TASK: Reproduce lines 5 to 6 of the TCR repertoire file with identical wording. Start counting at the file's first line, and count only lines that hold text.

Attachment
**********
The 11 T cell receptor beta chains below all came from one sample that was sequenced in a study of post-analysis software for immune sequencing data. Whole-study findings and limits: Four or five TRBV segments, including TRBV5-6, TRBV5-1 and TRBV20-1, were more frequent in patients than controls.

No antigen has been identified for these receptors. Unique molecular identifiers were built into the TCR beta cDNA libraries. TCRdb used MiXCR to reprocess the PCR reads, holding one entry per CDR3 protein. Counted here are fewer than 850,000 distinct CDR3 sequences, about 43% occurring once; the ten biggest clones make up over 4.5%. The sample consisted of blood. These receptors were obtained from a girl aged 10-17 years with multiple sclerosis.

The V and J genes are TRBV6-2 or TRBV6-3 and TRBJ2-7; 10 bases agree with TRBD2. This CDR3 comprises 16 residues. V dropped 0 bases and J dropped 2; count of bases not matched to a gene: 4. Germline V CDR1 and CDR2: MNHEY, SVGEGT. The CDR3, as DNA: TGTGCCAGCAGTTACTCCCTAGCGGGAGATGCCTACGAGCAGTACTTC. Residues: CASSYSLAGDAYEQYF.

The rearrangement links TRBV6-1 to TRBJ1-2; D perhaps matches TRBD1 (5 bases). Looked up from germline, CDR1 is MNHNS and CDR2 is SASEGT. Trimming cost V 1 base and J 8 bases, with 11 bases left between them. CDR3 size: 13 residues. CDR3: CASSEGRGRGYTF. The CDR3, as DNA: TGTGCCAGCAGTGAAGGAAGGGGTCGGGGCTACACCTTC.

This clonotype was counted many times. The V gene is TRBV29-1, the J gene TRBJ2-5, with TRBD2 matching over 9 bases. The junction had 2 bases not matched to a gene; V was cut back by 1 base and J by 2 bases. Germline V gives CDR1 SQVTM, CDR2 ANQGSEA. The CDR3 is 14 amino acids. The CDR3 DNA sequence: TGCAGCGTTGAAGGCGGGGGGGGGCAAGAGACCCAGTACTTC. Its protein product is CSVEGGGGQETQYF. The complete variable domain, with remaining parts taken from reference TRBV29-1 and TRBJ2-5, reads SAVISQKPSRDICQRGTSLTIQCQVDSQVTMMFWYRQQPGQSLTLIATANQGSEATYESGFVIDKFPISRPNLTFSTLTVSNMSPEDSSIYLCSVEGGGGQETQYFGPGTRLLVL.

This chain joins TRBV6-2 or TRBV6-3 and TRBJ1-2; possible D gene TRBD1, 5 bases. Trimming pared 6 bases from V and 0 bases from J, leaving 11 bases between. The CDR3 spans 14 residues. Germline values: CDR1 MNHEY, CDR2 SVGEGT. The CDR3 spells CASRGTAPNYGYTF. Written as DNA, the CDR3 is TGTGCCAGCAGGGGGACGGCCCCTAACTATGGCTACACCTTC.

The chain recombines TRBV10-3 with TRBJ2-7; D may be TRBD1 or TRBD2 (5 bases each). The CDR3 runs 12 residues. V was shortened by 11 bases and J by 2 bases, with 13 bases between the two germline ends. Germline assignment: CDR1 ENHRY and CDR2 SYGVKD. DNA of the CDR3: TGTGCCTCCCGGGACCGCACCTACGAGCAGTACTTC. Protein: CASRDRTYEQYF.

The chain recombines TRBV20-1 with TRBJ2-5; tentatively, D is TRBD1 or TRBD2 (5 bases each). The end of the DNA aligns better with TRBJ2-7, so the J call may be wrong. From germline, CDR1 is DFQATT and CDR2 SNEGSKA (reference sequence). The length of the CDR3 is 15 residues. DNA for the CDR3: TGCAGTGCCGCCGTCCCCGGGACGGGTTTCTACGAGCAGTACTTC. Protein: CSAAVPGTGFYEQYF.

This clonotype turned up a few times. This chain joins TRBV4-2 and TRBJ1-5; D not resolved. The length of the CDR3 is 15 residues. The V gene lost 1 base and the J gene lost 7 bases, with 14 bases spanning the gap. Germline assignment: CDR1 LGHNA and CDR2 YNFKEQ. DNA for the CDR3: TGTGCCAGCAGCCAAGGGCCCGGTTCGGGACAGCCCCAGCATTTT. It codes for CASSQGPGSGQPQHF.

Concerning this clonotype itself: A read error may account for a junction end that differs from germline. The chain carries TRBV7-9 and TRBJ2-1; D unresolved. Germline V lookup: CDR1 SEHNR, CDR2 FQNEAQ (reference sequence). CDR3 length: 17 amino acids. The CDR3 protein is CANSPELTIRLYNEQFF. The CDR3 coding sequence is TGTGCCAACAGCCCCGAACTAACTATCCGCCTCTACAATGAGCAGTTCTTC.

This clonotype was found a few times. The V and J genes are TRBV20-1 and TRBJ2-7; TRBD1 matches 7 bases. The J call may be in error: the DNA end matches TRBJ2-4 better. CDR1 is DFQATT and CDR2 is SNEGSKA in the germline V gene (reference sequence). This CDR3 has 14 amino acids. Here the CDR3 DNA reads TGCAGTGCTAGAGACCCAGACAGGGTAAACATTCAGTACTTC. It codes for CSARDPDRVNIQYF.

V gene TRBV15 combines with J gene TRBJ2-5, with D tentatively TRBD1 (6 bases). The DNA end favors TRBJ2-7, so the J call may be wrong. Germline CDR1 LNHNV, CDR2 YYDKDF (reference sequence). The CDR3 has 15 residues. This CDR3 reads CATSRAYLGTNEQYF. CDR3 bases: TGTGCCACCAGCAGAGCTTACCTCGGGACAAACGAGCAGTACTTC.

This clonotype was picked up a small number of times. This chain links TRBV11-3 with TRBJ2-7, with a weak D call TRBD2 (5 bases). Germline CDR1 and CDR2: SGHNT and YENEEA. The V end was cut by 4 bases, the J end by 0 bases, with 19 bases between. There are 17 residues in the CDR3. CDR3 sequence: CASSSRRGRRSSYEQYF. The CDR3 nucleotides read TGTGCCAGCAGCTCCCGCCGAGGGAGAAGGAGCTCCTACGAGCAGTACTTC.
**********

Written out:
This clonotype was counted many times. The V gene is TRBV29-1, the J gene TRBJ2-5, with TRBD2 matching over 9 bases. The junction had 2 bases not matched to a gene; V was cut back by 1 base and J by 2 bases. Germline V gives CDR1 SQVTM, CDR2 ANQGSEA. The CDR3 is 14 amino acids. The CDR3 DNA sequence: TGCAGCGTTGAAGGCGGGGGGGGGCAAGAGACCCAGTACTTC. Its protein product is CSVEGGGGQETQYF. The complete variable domain, with remaining parts taken from reference TRBV29-1 and TRBJ2-5, reads SAVISQKPSRDICQRGTSLTIQCQVDSQVTMMFWYRQQPGQSLTLIATANQGSEATYESGFVIDKFPISRPNLTFSTLTVSNMSPEDSSIYLCSVEGGGGQETQYFGPGTRLLVL.

This chain joins TRBV6-2 or TRBV6-3 and TRBJ1-2; possible D gene TRBD1, 5 bases. Trimming pared 6 bases from V and 0 bases from J, leaving 11 bases between. The CDR3 spans 14 residues. Germline values: CDR1 MNHEY, CDR2 SVGEGT. The CDR3 spells CASRGTAPNYGYTF. Written as DNA, the CDR3 is TGTGCCAGCAGGGGGACGGCCCCTAACTATGGCTACACCTTC.